Rare Google misstep hints at tech landscape shift

Fri Jan 20, 2012 3:52pm EST
 
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By Alexei Oreskovic and Soham Chatterjee

SAN FRANCISCO (Reuters) - Google Inc's accelerated efforts to carve out a position in the fast-growing mobile and social networking markets leapt into the spotlight Friday, a day after the giant Internet company reported a rare earnings miss.

The company's investments in its Android mobile software and fledgling Facebook-like Google+ social network represent some of the company's key growth opportunities going forward. But Wall Street is still trying to understand the near-term impact on Google's business.

On Friday, Google's shares fell more than 8 percent. Google missed both its revenue and earnings targets after cost-per-click (CPC) -- or money that marketers pay Google when Websurfers click on its search ads -- decreased for the first time in two years despite record U.S. online commerce during the holiday season. Several brokerages cut their price targets on the stock.

Google+ -- the company's recently-launched social network -- has 90 million users now, up from 40 million three months ago. Android is now the world's most-used mobile software platform, ahead of Apple Inc's iOS, providing an important avenue for consumers to reach Google's various Web services and increasing the total number of people who view its ads.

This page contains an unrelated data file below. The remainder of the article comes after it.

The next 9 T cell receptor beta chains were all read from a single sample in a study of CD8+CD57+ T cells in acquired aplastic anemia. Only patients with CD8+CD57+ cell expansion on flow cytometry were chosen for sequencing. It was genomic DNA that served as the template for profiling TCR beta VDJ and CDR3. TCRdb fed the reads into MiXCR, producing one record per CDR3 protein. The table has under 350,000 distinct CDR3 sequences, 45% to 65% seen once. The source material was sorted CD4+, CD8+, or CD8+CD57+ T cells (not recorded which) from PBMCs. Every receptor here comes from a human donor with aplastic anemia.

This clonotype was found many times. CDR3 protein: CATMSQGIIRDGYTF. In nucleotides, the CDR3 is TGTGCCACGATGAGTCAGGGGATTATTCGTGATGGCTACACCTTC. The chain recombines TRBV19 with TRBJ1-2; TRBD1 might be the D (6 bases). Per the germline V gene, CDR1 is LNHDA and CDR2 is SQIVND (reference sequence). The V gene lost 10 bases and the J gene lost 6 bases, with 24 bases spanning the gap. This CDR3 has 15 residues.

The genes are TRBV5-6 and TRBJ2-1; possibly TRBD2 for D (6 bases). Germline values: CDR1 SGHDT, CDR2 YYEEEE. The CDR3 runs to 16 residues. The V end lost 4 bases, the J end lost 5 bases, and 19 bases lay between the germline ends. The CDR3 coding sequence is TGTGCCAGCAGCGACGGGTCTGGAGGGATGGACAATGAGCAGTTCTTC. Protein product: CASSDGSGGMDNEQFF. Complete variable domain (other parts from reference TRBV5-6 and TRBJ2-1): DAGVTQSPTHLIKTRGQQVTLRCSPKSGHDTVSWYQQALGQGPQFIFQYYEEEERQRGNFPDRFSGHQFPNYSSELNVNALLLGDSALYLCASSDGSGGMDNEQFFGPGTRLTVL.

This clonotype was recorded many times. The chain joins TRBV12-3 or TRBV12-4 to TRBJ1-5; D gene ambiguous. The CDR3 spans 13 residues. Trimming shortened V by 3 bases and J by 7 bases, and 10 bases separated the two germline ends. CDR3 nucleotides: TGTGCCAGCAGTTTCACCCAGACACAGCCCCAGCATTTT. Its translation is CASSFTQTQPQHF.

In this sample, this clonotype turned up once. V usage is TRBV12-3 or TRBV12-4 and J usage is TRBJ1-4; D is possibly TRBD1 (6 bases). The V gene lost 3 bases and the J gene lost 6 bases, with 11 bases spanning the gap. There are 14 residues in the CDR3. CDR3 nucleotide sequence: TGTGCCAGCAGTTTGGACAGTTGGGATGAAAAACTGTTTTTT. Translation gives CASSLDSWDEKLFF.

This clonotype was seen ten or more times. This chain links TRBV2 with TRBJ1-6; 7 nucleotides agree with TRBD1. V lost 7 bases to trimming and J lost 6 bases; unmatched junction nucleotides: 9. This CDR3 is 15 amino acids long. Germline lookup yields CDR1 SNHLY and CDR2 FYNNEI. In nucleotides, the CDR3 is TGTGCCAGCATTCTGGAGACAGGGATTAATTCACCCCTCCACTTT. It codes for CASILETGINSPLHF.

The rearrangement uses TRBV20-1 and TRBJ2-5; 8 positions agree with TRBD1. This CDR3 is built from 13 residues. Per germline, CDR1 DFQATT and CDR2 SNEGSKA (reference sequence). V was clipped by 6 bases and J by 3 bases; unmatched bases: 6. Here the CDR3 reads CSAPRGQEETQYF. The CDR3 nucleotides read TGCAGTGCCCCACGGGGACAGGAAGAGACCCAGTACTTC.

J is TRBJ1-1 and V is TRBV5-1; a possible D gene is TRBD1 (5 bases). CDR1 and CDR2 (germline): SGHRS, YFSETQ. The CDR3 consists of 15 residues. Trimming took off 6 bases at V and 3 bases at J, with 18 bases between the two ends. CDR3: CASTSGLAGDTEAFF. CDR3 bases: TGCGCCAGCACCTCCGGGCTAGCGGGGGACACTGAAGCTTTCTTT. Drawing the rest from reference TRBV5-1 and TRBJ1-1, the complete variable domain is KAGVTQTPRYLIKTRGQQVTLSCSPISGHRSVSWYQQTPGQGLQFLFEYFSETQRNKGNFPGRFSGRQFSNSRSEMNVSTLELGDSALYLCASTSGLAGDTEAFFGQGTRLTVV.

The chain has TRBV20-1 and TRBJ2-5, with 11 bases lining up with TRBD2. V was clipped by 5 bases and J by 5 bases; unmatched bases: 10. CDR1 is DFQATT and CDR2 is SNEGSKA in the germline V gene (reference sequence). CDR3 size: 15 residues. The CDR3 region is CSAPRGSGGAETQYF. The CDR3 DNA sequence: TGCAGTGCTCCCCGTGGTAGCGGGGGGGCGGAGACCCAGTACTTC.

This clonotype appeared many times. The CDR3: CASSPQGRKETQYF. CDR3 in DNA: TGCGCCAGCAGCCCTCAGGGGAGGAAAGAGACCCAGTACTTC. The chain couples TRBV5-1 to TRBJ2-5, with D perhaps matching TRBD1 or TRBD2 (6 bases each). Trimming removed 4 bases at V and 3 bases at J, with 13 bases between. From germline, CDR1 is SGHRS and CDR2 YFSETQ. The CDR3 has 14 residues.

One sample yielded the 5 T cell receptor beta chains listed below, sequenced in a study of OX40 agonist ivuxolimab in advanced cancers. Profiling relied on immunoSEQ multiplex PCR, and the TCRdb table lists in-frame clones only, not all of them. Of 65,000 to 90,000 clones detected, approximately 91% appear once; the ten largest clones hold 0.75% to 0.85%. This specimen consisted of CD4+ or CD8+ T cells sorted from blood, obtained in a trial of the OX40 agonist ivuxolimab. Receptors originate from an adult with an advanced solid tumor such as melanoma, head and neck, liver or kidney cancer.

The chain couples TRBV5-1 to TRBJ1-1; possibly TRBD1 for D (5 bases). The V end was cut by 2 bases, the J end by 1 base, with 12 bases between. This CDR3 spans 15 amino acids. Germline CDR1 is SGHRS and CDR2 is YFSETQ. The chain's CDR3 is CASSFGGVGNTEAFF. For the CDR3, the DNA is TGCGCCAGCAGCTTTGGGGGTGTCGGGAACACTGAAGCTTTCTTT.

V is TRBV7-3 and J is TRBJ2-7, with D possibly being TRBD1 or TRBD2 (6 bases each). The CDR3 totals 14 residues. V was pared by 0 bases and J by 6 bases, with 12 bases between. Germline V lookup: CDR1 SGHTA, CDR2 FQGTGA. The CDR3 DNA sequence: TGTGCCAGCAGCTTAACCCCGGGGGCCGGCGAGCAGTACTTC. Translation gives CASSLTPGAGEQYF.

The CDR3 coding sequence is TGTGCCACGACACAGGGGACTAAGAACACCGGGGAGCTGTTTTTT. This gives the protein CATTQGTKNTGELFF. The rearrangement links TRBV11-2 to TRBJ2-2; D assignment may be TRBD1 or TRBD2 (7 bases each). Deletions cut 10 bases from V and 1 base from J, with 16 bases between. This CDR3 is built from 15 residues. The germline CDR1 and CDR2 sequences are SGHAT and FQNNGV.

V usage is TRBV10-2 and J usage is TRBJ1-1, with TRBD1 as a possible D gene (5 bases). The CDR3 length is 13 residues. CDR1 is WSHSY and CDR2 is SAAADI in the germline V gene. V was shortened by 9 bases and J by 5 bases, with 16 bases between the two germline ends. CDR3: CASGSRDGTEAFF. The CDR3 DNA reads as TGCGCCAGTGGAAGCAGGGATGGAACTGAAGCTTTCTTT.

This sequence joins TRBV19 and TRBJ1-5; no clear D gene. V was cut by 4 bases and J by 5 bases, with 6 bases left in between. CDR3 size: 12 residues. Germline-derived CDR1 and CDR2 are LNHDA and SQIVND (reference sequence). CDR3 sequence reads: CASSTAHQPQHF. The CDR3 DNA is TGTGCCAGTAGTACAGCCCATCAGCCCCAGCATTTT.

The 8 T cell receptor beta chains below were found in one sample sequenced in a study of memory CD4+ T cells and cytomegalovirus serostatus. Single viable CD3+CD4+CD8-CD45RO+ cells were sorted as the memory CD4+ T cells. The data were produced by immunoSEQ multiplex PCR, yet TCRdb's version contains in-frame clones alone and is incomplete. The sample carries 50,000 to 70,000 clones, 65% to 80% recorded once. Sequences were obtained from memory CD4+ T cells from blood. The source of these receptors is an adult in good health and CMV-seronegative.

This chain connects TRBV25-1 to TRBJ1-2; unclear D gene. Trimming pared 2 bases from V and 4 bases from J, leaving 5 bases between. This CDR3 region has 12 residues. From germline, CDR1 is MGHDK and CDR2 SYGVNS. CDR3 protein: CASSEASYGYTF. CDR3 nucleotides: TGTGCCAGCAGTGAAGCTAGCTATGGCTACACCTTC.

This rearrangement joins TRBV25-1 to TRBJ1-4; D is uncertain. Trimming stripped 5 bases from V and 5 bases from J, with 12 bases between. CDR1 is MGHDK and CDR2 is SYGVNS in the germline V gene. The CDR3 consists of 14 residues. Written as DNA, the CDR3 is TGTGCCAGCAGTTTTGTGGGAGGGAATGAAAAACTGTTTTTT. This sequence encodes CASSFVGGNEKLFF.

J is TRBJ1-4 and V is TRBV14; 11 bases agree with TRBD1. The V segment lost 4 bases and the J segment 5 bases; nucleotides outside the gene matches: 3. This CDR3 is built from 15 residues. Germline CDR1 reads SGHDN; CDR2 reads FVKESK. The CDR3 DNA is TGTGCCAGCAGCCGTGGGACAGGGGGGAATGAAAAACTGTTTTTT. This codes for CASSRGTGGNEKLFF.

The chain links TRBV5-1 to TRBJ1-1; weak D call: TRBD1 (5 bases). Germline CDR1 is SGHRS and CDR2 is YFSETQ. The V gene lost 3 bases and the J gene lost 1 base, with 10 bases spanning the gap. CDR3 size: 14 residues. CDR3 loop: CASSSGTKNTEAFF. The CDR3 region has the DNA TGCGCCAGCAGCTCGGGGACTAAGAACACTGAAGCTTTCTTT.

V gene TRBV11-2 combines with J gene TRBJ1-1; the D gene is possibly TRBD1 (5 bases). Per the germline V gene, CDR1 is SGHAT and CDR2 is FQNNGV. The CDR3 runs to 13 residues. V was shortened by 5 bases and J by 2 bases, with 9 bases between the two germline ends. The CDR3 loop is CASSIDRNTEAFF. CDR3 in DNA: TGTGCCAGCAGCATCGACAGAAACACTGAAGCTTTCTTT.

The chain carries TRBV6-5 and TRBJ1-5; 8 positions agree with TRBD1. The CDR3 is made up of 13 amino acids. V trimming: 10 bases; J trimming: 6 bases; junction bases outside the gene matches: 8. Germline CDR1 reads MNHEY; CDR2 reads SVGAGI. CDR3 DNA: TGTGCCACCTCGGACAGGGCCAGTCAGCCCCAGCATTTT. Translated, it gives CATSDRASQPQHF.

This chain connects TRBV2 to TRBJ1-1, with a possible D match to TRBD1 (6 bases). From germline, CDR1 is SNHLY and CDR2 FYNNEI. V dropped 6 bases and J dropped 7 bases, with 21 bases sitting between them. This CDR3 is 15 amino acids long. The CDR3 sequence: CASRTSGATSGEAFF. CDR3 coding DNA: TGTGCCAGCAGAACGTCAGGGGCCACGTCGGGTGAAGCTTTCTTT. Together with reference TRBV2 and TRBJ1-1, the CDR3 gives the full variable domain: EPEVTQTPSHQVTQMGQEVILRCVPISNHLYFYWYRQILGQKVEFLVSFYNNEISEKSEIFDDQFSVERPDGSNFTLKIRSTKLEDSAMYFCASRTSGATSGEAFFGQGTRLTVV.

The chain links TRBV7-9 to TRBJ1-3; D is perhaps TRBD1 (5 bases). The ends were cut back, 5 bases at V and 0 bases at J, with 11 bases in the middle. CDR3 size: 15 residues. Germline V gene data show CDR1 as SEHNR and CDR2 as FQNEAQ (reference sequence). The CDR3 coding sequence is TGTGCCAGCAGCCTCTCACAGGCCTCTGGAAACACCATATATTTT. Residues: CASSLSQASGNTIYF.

In the short run, however, the rates for mobile advertising appear to be cheaper than on the company's mainstay desktop search engine.

"We could be seeing a little bit of an effect of more of a proportion of their searches becoming mobile," said Ryan Jacob chairman and chief investment officer of Jacob Funds, which owns Google shares. "They are just not getting the same kind of pricing on the mobile side as they do on the desktop," he said.

Google's heavy investments in mobile and social network initiatives -- to stave off competition from rivals Apple and Facebook -- and its planned $12.5 billion acquisition of smartphone maker Motorola Mobility Holdings Inc have raised investors' concerns.

Larry Page, who took over as chief executive officer in April, said in July that the company was moving to put "more wood behind fewer arrows."   Continued...